Wednesday, February 15, 2012

Read Stuff, You Should

Happy Birthday to Graham Hill, b. 1929, died in a plane crash in 1975. If you're older, more interested in motor sports, or perhaps more British than I am, you might remember him as an apparently outstanding race car driver from the 1960s. For the rest of us, Graham Hill is in an odd category with, oh, Peter Brown from the Ballad of John and Yoko: real people who will be remembered long after they're gone because they were mentioned in something lasting -- in this case, the historical impersonation sketch, with John the Baptist doing Graham Hill. I suppose the all-time champs are people who get mentioned in Shakespeare or the bible. Is there a name for that? Ah well; I'd like to meet someone of superior intelligence, too.

On to the good stuff.

1. It's the national economy, not the various local economies, that appears to drive vote choice; John Sides supplies the evidence. You know my advice: ignore state polls until at least Labor Day.

2. Samuel Arbesman on "Keynesian Beauty Contests and Presidential Primaries." I'd be careful about putting too much weight on this (there's more to primaries than just bandwagon effects), but it's a good point.

3. Andrew Sprung, Obama-watcher, makes a good point about credit, blame, and the presidency.

4. The budget and health care exchanges, from Sarah Kliff.

5. A newly published party networks paper by Seth Masket, David Dulio, and Richard Skinner. Great stuff; Seth describes it.

6. Was Josiah Bartlett a lousy president? Ian Milhiser makes the case.

6 comments:

  1. I've always viewed Bartlet not as much an antidote for Bush -- watching West Wing was an antidote, but his character came from what we really wanted out of Clinton. A guy who stand up for liberal causes, but without the personal embarrassment and southern accent.

    But a great take down.

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  2. When Eric Idle hosted "Saturday Night Live" in 1979 (the one with Bob Dylan as the musical guest!), he came out to do the monologue strapped to a stretcher, allegedly suffering from severe flu. He did several impersonations from the stretcher, one of which was Graham Hill. That's the only reason I know who Graham Hill was; I didn't realize he was dead by that point.

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    1. First-cast SNL, though, doesn't appear to be something that's going to last, does it? I was trying to decide whether to include Tom Snyder as an example, but at this point I think he's probably more likely to be remembered in the future as an oddball talk show guy who hosted some great musical performances as he is the guy who Dan Aykroyd did so well.

      High school kids today appear to be more or less as likely to memorize Python skits as kids were thirty years ago, but I don't think many of them know about the Coneheads or Lisa Loopner.

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    2. I didn't mean to imply that that's how Graham Hill will be remembered, merely that in my own idiosyncratic worldview, that's how I remember him. That episode was from the misbegotten fifth season of SNL, after Aykroyd and Belushi had left, so I wouldn't expect anyone else to take their cultural clues from it. Dylan was excellent, though.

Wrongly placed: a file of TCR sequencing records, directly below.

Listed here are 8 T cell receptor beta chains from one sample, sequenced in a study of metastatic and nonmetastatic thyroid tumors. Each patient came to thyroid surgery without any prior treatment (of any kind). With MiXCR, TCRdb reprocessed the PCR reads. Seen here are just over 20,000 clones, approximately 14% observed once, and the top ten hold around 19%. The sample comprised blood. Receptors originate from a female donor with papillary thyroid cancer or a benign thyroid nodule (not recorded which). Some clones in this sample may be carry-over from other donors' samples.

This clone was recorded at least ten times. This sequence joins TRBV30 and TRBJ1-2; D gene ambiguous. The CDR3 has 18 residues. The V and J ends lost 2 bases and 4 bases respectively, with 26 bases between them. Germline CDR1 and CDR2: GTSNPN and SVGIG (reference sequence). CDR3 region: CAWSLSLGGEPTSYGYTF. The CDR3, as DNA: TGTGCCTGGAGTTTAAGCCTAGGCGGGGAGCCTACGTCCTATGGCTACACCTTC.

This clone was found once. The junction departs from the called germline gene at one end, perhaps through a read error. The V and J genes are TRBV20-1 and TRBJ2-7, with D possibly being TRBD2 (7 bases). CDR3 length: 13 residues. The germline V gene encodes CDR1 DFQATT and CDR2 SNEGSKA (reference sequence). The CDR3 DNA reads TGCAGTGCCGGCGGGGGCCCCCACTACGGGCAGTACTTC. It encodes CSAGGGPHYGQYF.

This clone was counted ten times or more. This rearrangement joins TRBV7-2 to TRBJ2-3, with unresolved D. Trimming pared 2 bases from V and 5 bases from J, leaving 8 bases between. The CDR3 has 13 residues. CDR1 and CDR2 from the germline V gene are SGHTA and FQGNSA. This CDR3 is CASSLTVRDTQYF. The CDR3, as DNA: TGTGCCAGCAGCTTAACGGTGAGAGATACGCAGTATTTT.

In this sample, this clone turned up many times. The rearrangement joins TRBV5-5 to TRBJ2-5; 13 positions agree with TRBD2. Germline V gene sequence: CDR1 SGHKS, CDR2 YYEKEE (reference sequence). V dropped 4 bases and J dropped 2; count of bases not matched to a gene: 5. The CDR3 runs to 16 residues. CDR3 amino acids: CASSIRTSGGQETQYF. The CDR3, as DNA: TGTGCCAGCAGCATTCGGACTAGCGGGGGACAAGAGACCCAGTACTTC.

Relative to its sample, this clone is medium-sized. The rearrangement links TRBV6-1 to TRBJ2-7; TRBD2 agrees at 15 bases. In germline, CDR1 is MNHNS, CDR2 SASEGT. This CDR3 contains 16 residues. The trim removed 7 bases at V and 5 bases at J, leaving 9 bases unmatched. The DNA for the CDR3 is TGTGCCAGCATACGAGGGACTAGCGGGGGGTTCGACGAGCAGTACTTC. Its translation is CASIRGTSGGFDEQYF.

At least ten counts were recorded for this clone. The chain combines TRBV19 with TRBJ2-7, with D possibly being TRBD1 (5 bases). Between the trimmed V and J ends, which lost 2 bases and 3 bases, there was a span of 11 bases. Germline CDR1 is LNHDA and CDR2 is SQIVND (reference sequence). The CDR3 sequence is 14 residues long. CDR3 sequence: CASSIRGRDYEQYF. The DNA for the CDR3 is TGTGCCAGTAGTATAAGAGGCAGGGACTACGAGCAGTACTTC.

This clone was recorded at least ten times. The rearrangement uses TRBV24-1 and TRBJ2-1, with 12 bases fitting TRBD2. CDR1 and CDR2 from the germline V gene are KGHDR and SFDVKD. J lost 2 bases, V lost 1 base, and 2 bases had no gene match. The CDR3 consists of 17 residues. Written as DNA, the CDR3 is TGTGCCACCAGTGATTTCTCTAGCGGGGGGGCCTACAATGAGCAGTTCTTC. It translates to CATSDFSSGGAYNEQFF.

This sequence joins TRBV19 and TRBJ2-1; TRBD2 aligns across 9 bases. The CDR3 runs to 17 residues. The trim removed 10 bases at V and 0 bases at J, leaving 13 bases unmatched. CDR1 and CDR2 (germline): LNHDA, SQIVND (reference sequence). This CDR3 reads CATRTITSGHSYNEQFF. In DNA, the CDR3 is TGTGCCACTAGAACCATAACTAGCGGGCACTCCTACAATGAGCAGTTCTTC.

I suspect there was a point when Belushi's Joe Cocker imitation was more well-known than Joe Cocker himself. But that's probably no longer true.

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    3. Sorry, yup, I understood what you were saying.

      I certainly knew Belushi's Joe Cocker better than the real Joe Cocker back then.

      I suspect that the 20th century champ for most mentioned/impersonated vs. actually seen is Jimmy Durante. However, I wouldn't be surprised if the words to "You're the Top" change over time to exclude him (if that hasn't happened already).

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  3. Great line from the Rowe Memo: edited

    ROWE: Well, I've never got either of those down to any pat definition. I've always been willing to accept the fact that your statesman is the dead politician. I suppose the good politician is a man who's learned how to make the machinery work. People used to ask me about it; this was when everything was a little more black and white than it is today. Then Lyndon Johnson was the southern conservative, and Hubert Humphrey was a flaming radical liberal, you know. How can you support both of those folks? I was always asked. That is what I did in '60, one right after the other.

    "Well," I said, "this is a tough country. I was with Roosevelt in the White House for four years and I learned several things. I don't think a man's point of view matters too much when he goes in there. I think this is true about Truman when you look at him." I said, "I think your President has to have several things: 1) He has to be a politician. (This is Rule One.) I learned Mr. Herbert Hoover, with whom I later worked on the Hoover Commission and whom I watched try to govern, wasn't a politician. I think Rule One is you have to be a politician. 2) You ought to be intelligent. 3) You ought to know something about the world. I think maybe I only have these three requirements," but I said, "both Humphrey and Johnson have them."

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